Some arrived worried about having to speak a language they didn’t know well. Others worried about what might await them living in a foreign household. A few even worried about the unfamiliarity of French food (never my problem).
Most ended up loving the food. And as for the barriers of language, they, too, weren’t insurmountable. (“Even with the huge language barrier, which was scary, we were able to still communicate and laugh,” wrote one.)
Still, reading these essays, I really appreciated their candor, something I’ve learned over the years is typical of Emerson College’s energetic and creative students. And I appreciated the students whom I was lucky enough to recruit for my first course in Intercultural Communication.
To be honest, I had my own share of fears in the days before flying to France. Sure, I was excited. But in three decades of college teaching, I’ve never spent 14 consecutive days — all day — with a class. Nowhere close. Usually teaching involves a few hours of showtime. Those “performances” sometimes flop. But then it’s easy enough to retreat home for dinner and a little TLC from Kathy.
So, I wondered. What would it be like, an ocean away from home, to lead 10 students who, for the most part, I barely knew? What if they didn’t share my enthusiasm for Aix, for France, for our wonderful language-school partner? What if, in fact, they hated the place or the experience? What then?
Would they show up regularly for class or wander off on their own in a land where, mind you, if there is a drinking age it’s a lot younger than 21? Would they respect the people and culture in which they were living? Would they work together as a group? Would they like the families with which they stayed and their teachers? Would they feel as if the course and cost were worth it?
For about week before I left, I’d awaken at about 5 a.m. and stare at the ceiling a lot, asking myself just that.
I should have known better. Kathy and I had studied more than once at IS-Aix. It’s a remarkable school, where laughter and a love of language bridge age and cultural difference, and where a nimble corps of highly professional teachers somehow bridges the steady churn of students, many of whom come and go every two weeks.
The school and our terrific pair of teachers quickly grounded my group.
Wrote one in the school’s final evaluation: “Amazing teachers! Learned a lot and I had fun while learning. Great class structure and organization.”
Wrote another to me: “It was an unbelievably rich experience learning from such talented and kind people. They were tough on us and expected us to know a lot, but I think that is no different than the standards set in any great institution.”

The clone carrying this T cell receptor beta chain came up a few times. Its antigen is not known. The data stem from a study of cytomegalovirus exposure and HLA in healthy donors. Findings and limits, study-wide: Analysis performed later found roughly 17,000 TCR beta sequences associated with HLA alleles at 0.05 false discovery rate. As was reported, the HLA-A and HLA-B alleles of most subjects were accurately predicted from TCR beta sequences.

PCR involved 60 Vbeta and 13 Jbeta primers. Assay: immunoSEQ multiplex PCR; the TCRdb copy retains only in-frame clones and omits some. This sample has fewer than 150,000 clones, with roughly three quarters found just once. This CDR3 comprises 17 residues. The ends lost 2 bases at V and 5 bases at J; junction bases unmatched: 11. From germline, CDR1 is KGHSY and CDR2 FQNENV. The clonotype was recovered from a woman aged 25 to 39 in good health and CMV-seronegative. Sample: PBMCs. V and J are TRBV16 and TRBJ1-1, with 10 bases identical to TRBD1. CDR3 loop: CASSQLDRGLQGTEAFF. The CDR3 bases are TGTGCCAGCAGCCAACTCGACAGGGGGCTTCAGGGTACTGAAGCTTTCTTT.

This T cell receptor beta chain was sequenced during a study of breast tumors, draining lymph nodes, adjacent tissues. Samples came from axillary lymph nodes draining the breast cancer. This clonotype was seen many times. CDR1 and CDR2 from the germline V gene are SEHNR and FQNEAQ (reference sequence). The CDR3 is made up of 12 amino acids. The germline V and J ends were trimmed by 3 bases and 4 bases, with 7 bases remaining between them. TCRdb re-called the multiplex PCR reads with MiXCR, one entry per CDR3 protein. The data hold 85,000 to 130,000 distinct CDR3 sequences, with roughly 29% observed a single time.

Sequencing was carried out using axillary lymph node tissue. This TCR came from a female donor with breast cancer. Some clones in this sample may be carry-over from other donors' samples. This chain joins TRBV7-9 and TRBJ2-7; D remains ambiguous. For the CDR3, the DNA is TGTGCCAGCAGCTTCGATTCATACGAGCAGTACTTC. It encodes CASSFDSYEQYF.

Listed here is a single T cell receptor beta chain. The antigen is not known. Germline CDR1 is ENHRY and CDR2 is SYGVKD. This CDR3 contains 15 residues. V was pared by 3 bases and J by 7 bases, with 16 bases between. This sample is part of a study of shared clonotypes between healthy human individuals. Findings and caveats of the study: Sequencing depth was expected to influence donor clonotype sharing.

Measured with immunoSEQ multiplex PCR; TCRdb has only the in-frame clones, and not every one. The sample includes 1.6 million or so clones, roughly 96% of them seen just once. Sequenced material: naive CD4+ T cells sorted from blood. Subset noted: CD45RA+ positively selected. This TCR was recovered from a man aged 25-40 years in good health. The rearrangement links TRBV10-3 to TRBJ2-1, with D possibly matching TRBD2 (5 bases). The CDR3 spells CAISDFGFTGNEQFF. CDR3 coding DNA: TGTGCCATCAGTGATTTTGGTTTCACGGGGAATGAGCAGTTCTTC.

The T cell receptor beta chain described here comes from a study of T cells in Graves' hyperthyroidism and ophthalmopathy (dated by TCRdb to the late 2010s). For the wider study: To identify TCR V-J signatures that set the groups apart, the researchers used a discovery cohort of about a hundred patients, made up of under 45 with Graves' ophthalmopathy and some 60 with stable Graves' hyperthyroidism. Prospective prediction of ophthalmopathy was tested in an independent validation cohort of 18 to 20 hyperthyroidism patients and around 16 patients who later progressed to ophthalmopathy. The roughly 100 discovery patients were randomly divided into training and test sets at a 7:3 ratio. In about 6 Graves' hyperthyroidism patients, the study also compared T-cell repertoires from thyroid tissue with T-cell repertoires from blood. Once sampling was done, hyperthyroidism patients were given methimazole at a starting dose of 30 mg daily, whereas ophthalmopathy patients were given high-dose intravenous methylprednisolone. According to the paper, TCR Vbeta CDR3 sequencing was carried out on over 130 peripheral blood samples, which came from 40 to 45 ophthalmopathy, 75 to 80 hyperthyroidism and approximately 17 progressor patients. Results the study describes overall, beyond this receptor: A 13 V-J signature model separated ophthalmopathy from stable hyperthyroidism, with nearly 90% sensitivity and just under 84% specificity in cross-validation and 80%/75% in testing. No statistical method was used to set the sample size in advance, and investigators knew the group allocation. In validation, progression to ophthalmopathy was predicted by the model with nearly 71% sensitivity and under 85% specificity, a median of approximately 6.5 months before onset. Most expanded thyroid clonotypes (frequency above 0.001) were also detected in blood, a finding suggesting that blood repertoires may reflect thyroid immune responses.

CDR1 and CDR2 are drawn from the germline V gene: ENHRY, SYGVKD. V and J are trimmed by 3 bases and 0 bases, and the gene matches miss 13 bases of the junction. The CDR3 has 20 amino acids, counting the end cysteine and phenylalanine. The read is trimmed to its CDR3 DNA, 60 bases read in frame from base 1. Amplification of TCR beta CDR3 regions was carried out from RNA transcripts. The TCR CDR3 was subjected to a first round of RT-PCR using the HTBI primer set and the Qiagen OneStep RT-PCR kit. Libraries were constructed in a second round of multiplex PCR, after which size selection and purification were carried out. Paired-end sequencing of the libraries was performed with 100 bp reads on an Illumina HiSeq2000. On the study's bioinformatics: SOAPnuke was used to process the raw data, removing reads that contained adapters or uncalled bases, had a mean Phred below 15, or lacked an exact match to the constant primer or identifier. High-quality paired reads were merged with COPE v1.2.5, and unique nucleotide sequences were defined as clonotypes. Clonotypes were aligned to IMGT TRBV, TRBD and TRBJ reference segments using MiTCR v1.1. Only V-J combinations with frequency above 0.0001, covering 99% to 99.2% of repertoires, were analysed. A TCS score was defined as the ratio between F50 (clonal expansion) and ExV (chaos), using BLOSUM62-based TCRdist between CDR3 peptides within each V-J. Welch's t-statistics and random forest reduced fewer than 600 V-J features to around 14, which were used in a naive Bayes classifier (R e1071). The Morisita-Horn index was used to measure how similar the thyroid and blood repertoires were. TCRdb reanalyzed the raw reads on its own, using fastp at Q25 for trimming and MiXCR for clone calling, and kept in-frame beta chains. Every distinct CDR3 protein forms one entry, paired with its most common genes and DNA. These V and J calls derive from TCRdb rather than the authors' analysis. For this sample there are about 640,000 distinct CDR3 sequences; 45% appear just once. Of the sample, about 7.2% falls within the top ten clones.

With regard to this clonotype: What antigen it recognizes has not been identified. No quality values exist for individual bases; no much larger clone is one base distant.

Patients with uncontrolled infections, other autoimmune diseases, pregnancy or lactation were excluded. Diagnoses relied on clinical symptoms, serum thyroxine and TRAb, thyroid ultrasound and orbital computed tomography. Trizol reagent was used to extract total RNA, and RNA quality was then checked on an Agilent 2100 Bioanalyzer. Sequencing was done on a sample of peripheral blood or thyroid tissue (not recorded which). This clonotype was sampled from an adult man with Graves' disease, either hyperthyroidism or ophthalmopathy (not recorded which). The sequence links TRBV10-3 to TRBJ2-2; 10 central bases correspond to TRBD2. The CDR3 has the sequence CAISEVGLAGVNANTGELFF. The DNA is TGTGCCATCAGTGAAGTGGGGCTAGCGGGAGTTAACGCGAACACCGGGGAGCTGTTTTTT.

If classes at IS gave students a rich routine, evenings with families and in the city gave them some of their fondest memories. Reading them, I recalled my own experience living with an Austrian family for a summer nearly half a century ago. There’s just no better way to learn about a culture than through a “homestay.”
“Being in a situation where I had to speak French almost all day forced me to think in French and it definitely became easier to speak as the days went by,” one student wrote. “In addition, the classes at I.S. helped fill in the blanks with grammar and structure, which is harder to pick up just in conversation.”
The conversations with his host family helped this student take a harder look at the empty calories of Americans’ diets. “As we talked about the poor quality of American food,” he continued. “They would show me the organic and natural foods in their house, including vegetables from their garden.”
He and several other student commented on how much more environmentally conscious the French were. Author Bill Bryson once had me in stitches reading an essay on Europe’s vaunted timer lights, which can leave one standing in a pitch black bathroom in mid-pee or bumping into walls halfway down the hallway at night. I read it years before the breakneck speed of climate change made me fully aware of why such measures matter.
Similar energy-efficient lights caught more than one student’s attention, too.
“On my first day when I checked into the hotel my first impression of it was that it was run-down or low-quality, due to most of the lights not being on,” one student wrote. “However, I didn’t realize that the hotel had automatic lights in the hallways that only turned on when there was someone in them. There were also timed lights in the halls of the apartment I stayed at for the rest of the trip. In the water closets, almost all of the toilets had two flushers (you can probably guess why).”
Wrote another: “The French love to conserve. Meanwhile, [we] Americans, are just awful at that. My host mom showed me the battery light system once at night so that if I had to use the bathroom, I wouldn’t run into anything.”
And yes, as students tend to do, some had their best learning moments while out on the town.
“My favorite moments in France were the times I held conversations with locals,” one student wrote. “We met a whole group of friends at a restaurant and we all went out to bars a couple of nights. Most of them spoke English fairly well, but wanted to practice so they spoke English to us and we spoke in French back. It was a really fun way to help each other with pronunciation, vocabulary, verb tenses and expressions.”
Me? I learned, too. Perhaps my biggest lessons is that I should have tried to do something like this years ago and may have missed my calling as a camp counselor. Even after decades of teaching, I still feed off the energy of students. And on a trip like this that energy felt like it was turned on around the clock.
Back home, I quickly caught a cold and needed nearly two weeks to catch up on lost sleep.
So was it worthwhile? Absolutely.
Not every group of students I’ve taught calls me “Papa Jerry.” I kind of like it.